- 300g plain flour
- 50g cocoa
- 1 tbsp ground ginger
- 120g butter, cubed
Butter is a dairy product made from separating whole milk or cream into fat and…
- 120g brown sugar
- 140g golden syrup
Golden syrup is a translucent, golden-amber coloured, sweet syrup, which can only be produced…
You will need
- baking parchment
- cookie cutters or cardboard to make templates
- a few plastic straws
- icing and sprinkles, to decorate
- string or ribbon for hanging
Heat oven to 180C/160C fan/gas 4. Put the flour, cocoa, ginger, butter and sugar in a processor, and whizz until you can’t see any lumps of butter. Dribble in the syrup and pulse to a smooth dough.
Take about a quarter of the dough at a time and roll out between 2 sheets of baking parchment to the thickness of a £1 coin. Peel away the top layer of parchment and use cookie cutters to make shapes – leaving about 2cm between each shape as they will spread as they cook. Peel away the dough trimmings and lift the parchment with the shapes onto a baking tray. Bake for 12-15 mins until firm. Remove from the oven and use a plastic straw to make a hole for hanging. Work quickly – if the biscuits cool and harden too much, the holes won’t be as neat – then pop the tray back in the oven for 1 min to re-warm.
Continue rolling and shaping all the remaining dough and trimmings while you bake a tray at a time, until all the dough is used up and you have at least 24 biscuits. Cool completely, then decorate and string up as you wish.
To make number bunting: Cut your biscuits into triangles using a template – ours was 7cm on each side. After baking, cut two hanging holes in the middle of one side. Use number cutters (or cut out with a small sharp knife like we did) to stamp out 1 to 24 from a sheet of ready-rolled icing. Make runny icing by mixing some sifted icing sugar with a dribble of water. Use small paintbrushes to paint the tops of the icing numbers with some runny icing before dunking in their favourite coloured sprinkles and edible glitters. Leave the numbers to dry for 10 mins, then use more runny icing painted on the bottom of the numbers to stick them to the biscuits.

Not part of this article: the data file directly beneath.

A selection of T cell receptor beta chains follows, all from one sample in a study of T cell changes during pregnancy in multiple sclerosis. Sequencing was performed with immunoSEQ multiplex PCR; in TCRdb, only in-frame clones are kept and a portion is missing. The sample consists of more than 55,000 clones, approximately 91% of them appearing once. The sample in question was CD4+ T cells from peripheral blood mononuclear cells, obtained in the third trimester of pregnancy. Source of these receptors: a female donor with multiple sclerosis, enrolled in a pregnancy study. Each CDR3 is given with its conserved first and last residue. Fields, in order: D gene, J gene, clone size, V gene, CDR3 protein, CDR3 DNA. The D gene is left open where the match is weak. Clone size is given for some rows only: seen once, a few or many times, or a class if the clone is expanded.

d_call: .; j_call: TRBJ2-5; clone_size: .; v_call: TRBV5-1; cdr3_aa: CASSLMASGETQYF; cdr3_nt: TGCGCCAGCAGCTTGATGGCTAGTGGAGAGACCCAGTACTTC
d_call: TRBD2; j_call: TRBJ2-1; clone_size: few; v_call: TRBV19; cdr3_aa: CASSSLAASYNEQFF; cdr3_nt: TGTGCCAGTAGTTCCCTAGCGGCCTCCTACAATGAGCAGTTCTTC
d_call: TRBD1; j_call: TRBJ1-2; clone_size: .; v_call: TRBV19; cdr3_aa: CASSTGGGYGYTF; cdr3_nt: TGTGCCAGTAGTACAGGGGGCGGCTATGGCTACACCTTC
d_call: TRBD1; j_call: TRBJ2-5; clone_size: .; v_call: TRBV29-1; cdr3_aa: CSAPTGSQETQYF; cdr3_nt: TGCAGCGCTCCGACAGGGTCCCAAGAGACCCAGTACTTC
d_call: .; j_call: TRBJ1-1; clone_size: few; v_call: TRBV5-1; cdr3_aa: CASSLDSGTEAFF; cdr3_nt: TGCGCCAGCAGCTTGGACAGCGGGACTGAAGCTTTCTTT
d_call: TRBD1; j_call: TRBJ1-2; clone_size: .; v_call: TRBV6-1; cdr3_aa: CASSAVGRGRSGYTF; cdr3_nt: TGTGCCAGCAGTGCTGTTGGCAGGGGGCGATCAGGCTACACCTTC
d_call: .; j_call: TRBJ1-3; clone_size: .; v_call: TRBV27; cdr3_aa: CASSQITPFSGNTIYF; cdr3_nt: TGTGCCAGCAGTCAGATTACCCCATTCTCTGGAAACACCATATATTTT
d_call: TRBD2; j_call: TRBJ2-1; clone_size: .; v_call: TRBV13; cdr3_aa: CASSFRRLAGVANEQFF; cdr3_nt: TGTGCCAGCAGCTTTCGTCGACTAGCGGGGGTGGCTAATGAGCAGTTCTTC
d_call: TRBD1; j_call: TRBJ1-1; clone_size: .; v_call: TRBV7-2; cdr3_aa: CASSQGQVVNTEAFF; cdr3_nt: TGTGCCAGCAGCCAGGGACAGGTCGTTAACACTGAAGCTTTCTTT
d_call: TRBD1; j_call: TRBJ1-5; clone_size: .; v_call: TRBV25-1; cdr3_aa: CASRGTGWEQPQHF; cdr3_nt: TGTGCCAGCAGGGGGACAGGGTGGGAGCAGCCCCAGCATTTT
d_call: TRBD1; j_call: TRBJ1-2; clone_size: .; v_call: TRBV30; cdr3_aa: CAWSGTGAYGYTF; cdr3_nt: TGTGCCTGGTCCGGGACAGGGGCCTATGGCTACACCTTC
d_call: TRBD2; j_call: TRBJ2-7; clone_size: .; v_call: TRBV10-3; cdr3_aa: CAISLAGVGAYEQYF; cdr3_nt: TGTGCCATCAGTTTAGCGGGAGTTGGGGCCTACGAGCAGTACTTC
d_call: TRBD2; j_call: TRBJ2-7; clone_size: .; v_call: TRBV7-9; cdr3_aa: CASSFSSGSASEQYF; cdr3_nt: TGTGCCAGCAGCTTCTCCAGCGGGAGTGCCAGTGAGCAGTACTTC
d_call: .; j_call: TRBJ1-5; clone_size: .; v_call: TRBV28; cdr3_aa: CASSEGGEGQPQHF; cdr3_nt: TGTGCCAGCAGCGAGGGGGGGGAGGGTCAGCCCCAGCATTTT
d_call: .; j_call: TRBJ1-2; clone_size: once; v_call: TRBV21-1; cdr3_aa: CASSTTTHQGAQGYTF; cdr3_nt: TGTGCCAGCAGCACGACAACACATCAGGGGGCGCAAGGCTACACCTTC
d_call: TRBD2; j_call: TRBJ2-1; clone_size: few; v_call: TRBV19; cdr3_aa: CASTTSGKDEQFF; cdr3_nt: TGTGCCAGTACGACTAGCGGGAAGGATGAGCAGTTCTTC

To make sparkly snowflakes: Stamp your biscuits out using different snowflake cutters – cakescookiesandcraftsshop.co.uk have pretty ones. Decorate each biscuit differently by painting some with runny icing (see instructions above), then dunking into edible glitters and sprinkles – it’s easiest if you tip them onto a small, flat saucer first. Add more icing sugar to your runny icing to make a stiffer consistency, spoon into a piping bag and pipe on pretty details. You can pipe a number onto each with this icing too, if you want.
To make biscuit baubles: Make a stiff-ish icing using fondant icing sugar this time (this results in a shinier finish). Then thinly pipe around the outsides and holes of each biscuit. You’re making a ‘wall’ to hold in the other icing, so make sure you don’t leave any gaps. Leave to set for 30 mins until hard. Make more icing of a slightly runnier consistency. Pipe or spoon the icing onto the biscuits, ‘flooding’ the area inside your icing ‘walls’. Shake a little to evenly spread the runny icing, then immediately use the remaining stiffer icing to pipe on a number. These biscuits will need at least a day to harden before hanging. For step-by-step instructions on ‘flooding’ icing, see Edd Kimber’s Fancy iced biscuits (see 'goes well with')
Making a chocolate gingerbread Advent calendarHowever you decide to hang your Advent biscuits, remember you’ll be untying them every day. So if you go for a bunting style, you might want to hang them individually from a main string or ribbon. We've baked grown-up sized biscuits, but if you’re making for little ones, scale down the size, then one batch of dough should make enough for two or three children. If you haven’t got enough room to hang three Advent calendars, just make sure the biscuits are thoroughly dry, then hang each day’s treats off the same string.
Create a board for your chocolate gingerbread Advent calendarWe painted a sheet of plywood with chalkboard paint (both from Homebase), then used white chalk to draw our Christmas tree, and hung our biscuits on it using drawing pins. If you put up your real tree early enough, you could hang them from there, or tie the biscuits on a long string and hang along a wall.
- Step 1Cut out a hole while still warm
While the gingerbread is still hot from the oven, press the end of a straw into each one to cut out a hole.
- Step 2Snip off the end of the straw
Snip off the end of the straw with the piece of gingerbread inside, and continue with the other biscuits.